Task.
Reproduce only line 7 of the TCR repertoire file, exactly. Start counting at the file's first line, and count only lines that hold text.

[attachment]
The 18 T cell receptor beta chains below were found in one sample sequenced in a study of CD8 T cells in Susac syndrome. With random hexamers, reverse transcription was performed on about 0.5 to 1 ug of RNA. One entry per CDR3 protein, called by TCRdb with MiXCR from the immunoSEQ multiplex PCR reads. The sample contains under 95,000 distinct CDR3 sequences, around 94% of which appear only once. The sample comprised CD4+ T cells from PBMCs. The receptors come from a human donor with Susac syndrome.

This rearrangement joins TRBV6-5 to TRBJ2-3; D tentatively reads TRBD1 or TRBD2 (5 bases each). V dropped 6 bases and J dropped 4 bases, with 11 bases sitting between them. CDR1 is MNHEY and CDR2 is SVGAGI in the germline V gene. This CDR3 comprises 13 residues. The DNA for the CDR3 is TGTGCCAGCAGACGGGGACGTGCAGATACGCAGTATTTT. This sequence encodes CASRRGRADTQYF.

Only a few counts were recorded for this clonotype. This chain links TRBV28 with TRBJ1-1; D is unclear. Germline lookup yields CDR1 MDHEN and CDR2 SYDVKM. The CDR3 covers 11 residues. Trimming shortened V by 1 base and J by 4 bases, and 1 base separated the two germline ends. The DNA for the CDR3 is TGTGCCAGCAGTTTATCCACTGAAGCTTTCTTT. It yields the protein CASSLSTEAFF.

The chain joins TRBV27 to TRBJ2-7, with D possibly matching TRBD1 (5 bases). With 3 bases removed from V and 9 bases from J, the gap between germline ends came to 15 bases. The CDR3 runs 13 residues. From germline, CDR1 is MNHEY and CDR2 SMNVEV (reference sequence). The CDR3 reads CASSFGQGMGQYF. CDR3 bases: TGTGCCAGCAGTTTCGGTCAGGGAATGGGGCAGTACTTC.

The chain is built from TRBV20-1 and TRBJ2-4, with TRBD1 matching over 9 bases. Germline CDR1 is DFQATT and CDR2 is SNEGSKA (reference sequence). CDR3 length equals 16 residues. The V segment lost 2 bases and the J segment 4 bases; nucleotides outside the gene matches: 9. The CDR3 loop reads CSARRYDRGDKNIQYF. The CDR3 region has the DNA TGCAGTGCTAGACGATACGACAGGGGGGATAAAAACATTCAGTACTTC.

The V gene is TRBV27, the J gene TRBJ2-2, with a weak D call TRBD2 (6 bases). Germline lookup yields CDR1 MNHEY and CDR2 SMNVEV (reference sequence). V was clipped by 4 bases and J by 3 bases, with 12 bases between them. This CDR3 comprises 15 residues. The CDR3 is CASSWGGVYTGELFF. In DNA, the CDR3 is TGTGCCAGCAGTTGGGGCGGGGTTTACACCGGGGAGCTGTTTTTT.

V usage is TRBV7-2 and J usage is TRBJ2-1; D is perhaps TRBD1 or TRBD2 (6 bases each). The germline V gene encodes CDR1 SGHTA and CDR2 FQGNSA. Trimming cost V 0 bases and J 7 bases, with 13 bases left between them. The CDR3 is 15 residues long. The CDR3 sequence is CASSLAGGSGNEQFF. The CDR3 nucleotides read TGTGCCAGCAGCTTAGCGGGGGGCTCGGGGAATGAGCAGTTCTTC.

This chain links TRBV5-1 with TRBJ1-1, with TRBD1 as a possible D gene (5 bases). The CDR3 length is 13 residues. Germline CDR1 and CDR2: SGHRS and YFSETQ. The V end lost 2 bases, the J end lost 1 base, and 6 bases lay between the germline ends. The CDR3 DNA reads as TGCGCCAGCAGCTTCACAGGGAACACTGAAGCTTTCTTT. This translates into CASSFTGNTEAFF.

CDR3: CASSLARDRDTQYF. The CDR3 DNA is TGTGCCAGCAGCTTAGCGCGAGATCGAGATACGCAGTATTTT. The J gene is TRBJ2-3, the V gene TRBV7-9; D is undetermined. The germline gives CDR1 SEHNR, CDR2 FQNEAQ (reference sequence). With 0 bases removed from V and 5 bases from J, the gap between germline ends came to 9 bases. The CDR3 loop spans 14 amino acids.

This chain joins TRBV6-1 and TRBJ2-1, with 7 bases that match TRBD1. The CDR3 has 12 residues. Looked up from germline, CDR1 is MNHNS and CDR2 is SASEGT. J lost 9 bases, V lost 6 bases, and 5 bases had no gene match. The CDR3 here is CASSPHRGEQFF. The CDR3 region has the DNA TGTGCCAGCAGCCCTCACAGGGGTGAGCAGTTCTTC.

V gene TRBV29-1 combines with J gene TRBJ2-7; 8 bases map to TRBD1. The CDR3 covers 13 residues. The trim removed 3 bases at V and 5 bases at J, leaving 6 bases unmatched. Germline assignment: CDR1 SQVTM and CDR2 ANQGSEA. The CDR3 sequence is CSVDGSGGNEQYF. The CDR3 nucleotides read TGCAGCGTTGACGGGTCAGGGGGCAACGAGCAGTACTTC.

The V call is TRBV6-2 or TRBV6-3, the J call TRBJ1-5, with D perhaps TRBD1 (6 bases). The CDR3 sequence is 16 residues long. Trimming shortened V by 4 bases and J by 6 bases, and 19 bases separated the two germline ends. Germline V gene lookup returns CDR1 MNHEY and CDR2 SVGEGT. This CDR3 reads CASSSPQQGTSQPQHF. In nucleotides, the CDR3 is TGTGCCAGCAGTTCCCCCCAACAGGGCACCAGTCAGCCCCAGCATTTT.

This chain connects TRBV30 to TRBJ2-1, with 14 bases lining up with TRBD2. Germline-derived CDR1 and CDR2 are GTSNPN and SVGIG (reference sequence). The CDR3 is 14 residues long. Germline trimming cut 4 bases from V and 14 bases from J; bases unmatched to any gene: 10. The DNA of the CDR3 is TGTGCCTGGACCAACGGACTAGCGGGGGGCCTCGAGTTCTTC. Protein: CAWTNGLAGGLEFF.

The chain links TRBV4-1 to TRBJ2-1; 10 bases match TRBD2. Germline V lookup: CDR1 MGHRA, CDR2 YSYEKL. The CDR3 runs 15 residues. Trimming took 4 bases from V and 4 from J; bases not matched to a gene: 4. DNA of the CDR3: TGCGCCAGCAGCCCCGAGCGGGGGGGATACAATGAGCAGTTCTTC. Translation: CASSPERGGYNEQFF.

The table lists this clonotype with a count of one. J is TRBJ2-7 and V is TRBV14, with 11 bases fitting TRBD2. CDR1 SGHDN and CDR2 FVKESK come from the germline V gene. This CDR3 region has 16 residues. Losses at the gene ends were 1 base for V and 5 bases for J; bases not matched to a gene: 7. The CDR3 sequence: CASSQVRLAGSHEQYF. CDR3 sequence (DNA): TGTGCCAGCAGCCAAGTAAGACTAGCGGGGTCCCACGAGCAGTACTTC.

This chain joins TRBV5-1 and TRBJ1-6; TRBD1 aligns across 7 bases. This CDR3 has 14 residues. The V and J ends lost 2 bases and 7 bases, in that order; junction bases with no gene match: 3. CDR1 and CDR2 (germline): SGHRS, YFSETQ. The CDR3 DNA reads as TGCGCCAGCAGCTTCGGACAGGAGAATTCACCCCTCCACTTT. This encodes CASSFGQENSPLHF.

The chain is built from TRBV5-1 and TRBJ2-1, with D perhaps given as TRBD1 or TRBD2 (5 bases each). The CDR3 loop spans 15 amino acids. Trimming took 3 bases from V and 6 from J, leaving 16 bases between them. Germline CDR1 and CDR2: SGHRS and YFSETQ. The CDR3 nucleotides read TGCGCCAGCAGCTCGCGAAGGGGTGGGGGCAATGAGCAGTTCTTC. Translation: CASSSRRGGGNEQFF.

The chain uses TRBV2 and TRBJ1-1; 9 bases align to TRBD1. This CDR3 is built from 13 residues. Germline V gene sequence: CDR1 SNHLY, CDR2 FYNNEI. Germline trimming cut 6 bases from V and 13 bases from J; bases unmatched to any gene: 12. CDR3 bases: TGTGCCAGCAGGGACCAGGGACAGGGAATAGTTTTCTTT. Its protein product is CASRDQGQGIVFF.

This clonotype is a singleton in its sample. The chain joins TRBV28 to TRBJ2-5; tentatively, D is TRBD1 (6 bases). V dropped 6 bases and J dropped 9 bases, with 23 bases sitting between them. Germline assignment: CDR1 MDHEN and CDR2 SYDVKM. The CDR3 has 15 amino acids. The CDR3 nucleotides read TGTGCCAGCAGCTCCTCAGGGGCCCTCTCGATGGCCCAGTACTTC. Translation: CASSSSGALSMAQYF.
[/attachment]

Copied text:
V usage is TRBV7-2 and J usage is TRBJ2-1; D is perhaps TRBD1 or TRBD2 (6 bases each). The germline V gene encodes CDR1 SGHTA and CDR2 FQGNSA. Trimming cost V 0 bases and J 7 bases, with 13 bases left between them. The CDR3 is 15 residues long. The CDR3 sequence is CASSLAGGSGNEQFF. The CDR3 nucleotides read TGTGCCAGCAGCTTAGCGGGGGGCTCGGGGAATGAGCAGTTCTTC.